Silicon Valley's Push Into Cars Is Testing Aptiv's Tech Makeover
When General Motors Corp. filed for bankruptcy and reorganized in 2009, the makings of a Wall Street darling emerged from the wreckage. Aptiv Plc, which grew out of the parts unit spun off from the iconic automaker, soared to $48 billion in market value earlier this year after transforming into a savvy technology company built for the shift toward electric, autonomous vehicles.
Now, though, the industry is being upended anew in ways that could challenge Aptiv. Carmakers, taking lessons from the chip shortage and the playbook of insurgent rival Tesla Inc., are moving software and engineering tasks in-house. Silicon Valley giants are elbowing into the sector, with the likes of $Intel(INTC.US)$, $Qualcomm(QCOM.US)$ and $NVIDIA(NVDA.US)$ seeing opportunity in cutting-edge vehicles that are essentially giant computers on wheels.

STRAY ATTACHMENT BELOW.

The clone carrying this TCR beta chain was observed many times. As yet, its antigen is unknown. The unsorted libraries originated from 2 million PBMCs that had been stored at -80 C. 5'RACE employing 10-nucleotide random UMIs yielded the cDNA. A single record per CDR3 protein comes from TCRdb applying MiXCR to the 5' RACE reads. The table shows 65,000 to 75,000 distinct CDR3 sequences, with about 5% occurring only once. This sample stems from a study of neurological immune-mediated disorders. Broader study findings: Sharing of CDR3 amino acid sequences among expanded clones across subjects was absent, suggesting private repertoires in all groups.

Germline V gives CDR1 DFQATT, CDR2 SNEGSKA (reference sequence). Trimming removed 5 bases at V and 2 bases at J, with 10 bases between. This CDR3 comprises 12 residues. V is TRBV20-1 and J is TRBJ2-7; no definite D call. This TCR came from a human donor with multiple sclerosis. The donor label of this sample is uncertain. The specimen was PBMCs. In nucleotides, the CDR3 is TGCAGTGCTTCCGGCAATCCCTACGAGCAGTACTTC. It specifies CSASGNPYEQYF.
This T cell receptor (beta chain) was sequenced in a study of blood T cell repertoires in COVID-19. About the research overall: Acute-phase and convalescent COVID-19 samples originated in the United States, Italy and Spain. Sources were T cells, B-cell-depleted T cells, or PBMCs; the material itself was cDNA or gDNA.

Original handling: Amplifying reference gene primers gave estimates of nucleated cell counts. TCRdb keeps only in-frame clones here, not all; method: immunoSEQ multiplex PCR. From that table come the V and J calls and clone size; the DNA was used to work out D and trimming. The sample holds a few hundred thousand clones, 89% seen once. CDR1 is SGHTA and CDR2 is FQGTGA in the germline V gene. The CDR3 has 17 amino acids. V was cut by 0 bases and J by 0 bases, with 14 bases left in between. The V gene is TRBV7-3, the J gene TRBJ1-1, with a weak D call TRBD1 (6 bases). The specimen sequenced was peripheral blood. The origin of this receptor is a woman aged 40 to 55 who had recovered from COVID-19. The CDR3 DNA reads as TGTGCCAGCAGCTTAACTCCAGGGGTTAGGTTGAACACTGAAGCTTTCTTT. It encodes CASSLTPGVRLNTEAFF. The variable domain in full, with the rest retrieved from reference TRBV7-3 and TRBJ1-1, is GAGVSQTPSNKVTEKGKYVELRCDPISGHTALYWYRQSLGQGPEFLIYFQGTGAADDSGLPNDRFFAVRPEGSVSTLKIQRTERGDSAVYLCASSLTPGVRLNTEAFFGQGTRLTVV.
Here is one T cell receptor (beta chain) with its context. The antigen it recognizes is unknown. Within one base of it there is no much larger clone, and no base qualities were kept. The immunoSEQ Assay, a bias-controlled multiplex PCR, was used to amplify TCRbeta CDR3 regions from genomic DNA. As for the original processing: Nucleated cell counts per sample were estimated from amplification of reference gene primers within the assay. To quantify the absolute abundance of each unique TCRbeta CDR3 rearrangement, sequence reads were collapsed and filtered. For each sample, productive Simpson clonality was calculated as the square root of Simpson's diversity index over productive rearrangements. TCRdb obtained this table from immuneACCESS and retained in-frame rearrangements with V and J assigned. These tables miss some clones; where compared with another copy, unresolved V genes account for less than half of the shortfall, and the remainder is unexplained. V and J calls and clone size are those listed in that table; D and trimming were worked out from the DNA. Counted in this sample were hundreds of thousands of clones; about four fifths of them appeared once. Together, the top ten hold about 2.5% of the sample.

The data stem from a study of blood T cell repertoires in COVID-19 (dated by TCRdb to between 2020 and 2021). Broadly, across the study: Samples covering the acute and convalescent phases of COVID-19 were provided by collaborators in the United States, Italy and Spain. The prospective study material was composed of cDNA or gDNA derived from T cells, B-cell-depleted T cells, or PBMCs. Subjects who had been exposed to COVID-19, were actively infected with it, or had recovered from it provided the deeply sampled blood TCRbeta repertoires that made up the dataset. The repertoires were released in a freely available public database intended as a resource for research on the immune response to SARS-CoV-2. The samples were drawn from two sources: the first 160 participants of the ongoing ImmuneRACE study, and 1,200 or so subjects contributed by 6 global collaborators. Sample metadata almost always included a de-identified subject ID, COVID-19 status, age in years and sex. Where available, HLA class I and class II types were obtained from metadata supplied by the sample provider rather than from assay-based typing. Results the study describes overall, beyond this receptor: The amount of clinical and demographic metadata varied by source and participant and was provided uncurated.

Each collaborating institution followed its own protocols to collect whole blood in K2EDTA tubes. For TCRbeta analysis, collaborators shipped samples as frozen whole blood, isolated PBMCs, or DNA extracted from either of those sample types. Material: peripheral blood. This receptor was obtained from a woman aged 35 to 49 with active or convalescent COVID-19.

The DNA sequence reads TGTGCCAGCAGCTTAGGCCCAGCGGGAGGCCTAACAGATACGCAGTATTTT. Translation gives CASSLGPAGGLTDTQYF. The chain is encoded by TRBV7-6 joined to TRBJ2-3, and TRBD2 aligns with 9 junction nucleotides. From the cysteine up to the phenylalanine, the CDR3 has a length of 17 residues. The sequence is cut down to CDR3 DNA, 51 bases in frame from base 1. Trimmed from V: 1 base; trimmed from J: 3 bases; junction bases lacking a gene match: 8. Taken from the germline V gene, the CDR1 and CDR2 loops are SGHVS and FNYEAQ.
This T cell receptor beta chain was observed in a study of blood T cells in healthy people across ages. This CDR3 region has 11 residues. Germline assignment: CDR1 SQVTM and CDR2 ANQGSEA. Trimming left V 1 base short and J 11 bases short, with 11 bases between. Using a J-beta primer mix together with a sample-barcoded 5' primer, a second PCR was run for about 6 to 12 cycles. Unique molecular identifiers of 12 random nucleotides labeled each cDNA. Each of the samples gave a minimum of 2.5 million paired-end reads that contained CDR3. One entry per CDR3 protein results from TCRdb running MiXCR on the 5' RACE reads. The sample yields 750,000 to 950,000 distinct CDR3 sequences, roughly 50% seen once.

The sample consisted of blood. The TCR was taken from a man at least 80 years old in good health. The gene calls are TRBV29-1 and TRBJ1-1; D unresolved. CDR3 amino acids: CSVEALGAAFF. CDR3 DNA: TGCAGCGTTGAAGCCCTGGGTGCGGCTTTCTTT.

Those forces are reordering the $1.3 trillion auto supply chain, creating openings for newcomers and threatening an entrenched industry pecking order that is dominated by carmakers and their direct, or tier one, suppliers such as Aptiv. At the same time, some automakers, including $Ford Motor(F.US)$, have been unhappy with Aptiv's automated-driving software, according to six people familiar with the thinking of those companies' executives, a potential impediment to its future growth.
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